Changing a Scent – Naturally
Both of these ingredients can seem a tad heavy to the nose, and the effect is increased when they are combined.
The whipped butter has a deep, rich, chocolatey-spicy, almost musk-like scent. Now, that may sound great if you're making a product that is applied sparingly, but if you're slathering it all over your body, it can quickly become overpowering.
I promised my customer to 'make a few adjustments' and got to work.
To Mask or to Multitask
It is possible to mask a scent with a synthetic or 'nature-identical' perfume, but that's not really what LisaLise products are all about.
I work with essential oils.
You might argue that essential oils are used to make perfumes. And you would, of course, be absolutely right. But essential oils can do so much more than smell pretty. Because of their chemical make-up, they also function as actives. Essential oils are multi-tasking ingredients.
Take rose for example. Where a synthetic rose perfume is nothing more than a pretty smell, the essential oil encourages cell regeneration, offers calming, soothing properties to the skin, and is even attributed as being mood lifting.
The fact that 100% pure organic rosa damascena essential oil smells so divine it puts every attempted synthetic duplication to embarrassment and shame is an added bonus that makes it even more enjoyable to work with 'the real thing'.
Ok, I admit it, I'm a total snob when it comes to scent.
Going With The Flow
Trying to mask the scent of any raw material with essential oils has never given me a satisfactory result. Trust me when I say it's not for lack of trying. There are numerous pages in my formula notebooks marked with 'unappealing smell', or 'smell too heavy' or, 'never mix these again - stinks bigtime!'
It took me ages to discover the key to working with natural ingredients. It's incredibly simple, but also incredibly difficult. The key to working with natural ingredients is to work with natural ingredients.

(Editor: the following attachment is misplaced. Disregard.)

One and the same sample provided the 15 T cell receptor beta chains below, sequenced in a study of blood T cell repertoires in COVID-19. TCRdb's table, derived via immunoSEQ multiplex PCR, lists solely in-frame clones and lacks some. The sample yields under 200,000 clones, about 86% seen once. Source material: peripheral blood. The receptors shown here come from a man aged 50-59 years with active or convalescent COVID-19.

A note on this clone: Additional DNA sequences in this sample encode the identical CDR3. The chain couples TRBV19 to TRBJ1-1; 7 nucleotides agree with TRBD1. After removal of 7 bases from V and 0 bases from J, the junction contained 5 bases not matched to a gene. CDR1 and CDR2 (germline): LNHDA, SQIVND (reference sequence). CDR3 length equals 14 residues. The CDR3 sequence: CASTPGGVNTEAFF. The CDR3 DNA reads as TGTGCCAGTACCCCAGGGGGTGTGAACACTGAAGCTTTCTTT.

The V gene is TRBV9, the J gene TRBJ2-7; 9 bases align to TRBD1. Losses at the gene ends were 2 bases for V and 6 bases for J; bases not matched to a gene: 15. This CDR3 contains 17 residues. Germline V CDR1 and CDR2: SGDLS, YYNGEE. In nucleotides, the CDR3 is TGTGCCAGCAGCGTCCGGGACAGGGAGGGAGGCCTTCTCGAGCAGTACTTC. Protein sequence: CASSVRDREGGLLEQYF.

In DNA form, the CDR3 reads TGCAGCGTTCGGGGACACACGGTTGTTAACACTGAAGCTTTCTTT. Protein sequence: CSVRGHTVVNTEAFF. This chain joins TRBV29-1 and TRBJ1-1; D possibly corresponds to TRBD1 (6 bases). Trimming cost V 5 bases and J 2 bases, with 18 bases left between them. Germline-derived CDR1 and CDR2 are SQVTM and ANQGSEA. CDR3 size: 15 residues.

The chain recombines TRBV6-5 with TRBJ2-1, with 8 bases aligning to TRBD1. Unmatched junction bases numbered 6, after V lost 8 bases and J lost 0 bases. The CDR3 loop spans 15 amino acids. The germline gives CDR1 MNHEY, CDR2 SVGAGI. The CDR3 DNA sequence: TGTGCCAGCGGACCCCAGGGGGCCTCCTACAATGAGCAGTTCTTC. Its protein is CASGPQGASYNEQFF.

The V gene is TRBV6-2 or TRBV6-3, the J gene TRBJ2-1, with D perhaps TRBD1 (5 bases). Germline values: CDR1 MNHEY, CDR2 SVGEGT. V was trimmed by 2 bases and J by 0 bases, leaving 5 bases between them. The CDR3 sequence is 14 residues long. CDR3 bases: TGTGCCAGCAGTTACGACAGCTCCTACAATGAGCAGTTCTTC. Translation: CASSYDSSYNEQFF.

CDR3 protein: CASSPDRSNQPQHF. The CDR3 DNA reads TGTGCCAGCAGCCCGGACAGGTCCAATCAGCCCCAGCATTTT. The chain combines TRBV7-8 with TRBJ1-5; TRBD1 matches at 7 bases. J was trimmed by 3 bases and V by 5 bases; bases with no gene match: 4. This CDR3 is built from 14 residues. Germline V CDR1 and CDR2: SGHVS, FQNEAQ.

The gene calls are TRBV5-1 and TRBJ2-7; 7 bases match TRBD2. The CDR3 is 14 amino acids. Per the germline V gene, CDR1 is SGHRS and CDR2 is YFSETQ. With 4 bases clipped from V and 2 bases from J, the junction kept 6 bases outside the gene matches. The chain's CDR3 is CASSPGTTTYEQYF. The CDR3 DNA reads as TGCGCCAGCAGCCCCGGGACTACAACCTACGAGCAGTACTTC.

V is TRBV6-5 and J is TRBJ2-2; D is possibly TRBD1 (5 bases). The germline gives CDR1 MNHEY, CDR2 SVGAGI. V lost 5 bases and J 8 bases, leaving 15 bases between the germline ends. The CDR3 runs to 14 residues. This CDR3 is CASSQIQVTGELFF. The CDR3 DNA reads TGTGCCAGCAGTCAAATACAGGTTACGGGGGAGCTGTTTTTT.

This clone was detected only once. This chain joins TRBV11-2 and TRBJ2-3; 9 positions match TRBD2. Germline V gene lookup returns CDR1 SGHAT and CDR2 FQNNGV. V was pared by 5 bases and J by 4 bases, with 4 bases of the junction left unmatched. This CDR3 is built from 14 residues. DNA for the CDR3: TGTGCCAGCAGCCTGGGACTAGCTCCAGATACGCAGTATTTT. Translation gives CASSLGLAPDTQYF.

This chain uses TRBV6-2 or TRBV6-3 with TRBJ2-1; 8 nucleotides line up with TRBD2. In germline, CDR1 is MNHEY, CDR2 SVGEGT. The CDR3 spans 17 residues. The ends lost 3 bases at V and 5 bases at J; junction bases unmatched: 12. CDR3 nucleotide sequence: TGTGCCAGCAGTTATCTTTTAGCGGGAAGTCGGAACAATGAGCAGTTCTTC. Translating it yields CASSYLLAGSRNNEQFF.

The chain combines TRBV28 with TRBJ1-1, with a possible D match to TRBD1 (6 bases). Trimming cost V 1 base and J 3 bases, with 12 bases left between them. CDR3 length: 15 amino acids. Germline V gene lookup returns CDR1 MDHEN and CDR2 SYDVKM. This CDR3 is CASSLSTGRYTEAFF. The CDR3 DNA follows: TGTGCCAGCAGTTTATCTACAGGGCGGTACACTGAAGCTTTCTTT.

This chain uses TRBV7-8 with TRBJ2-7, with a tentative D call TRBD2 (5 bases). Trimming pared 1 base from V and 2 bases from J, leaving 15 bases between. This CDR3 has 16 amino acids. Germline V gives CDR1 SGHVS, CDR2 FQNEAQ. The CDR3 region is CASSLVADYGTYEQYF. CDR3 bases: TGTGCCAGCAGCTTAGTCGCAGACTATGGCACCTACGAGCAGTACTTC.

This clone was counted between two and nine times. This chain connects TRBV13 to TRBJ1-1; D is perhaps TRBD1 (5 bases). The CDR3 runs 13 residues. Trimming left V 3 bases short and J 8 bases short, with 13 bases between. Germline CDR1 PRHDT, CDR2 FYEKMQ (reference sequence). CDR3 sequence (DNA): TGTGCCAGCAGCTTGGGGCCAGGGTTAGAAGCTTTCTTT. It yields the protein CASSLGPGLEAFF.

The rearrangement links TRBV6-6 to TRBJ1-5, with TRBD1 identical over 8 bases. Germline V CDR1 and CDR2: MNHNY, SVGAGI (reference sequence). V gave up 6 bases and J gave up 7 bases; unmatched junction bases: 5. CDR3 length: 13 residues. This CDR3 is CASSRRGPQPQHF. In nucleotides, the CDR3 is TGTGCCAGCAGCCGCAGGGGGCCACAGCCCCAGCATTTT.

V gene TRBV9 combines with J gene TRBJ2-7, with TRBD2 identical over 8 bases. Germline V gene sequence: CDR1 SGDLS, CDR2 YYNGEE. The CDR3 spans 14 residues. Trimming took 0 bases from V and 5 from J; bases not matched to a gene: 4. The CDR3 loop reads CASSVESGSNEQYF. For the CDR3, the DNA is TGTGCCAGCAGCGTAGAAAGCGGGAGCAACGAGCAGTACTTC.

It is far more productive to incorporate the natural scent of a raw material as part of the end product – gently 'bending' it in the desired direction – than to try and cover it up with a stronger smell.
This means choosing essential oils that will not only bring the desired properties to the mix, but also transform the scent of product.
I won't lie. It's challenging. And it's hardest when you're starting out and just getting familiar with all of your ingredients.
But it gets easier.
After a bit of practice, you get a feel for each ingredient and find that you are more often than not reaching for precisely the right essential oils for the job.
Since this particular product is for very sensitive skin, my choices as to what to adjust the scent with were somewhat limited. Luckily, I have already made a few products for this customer and knew I had a few options. A combination of tea tree and lavender oils did the trick.
After all, it's not my nose that needs to be happy, but his.
A tester size has been sent for approval. And while awaiting the reply, I added a 'new improved' type sticker that reads 'now with Tea Tree' to the label – just for fun.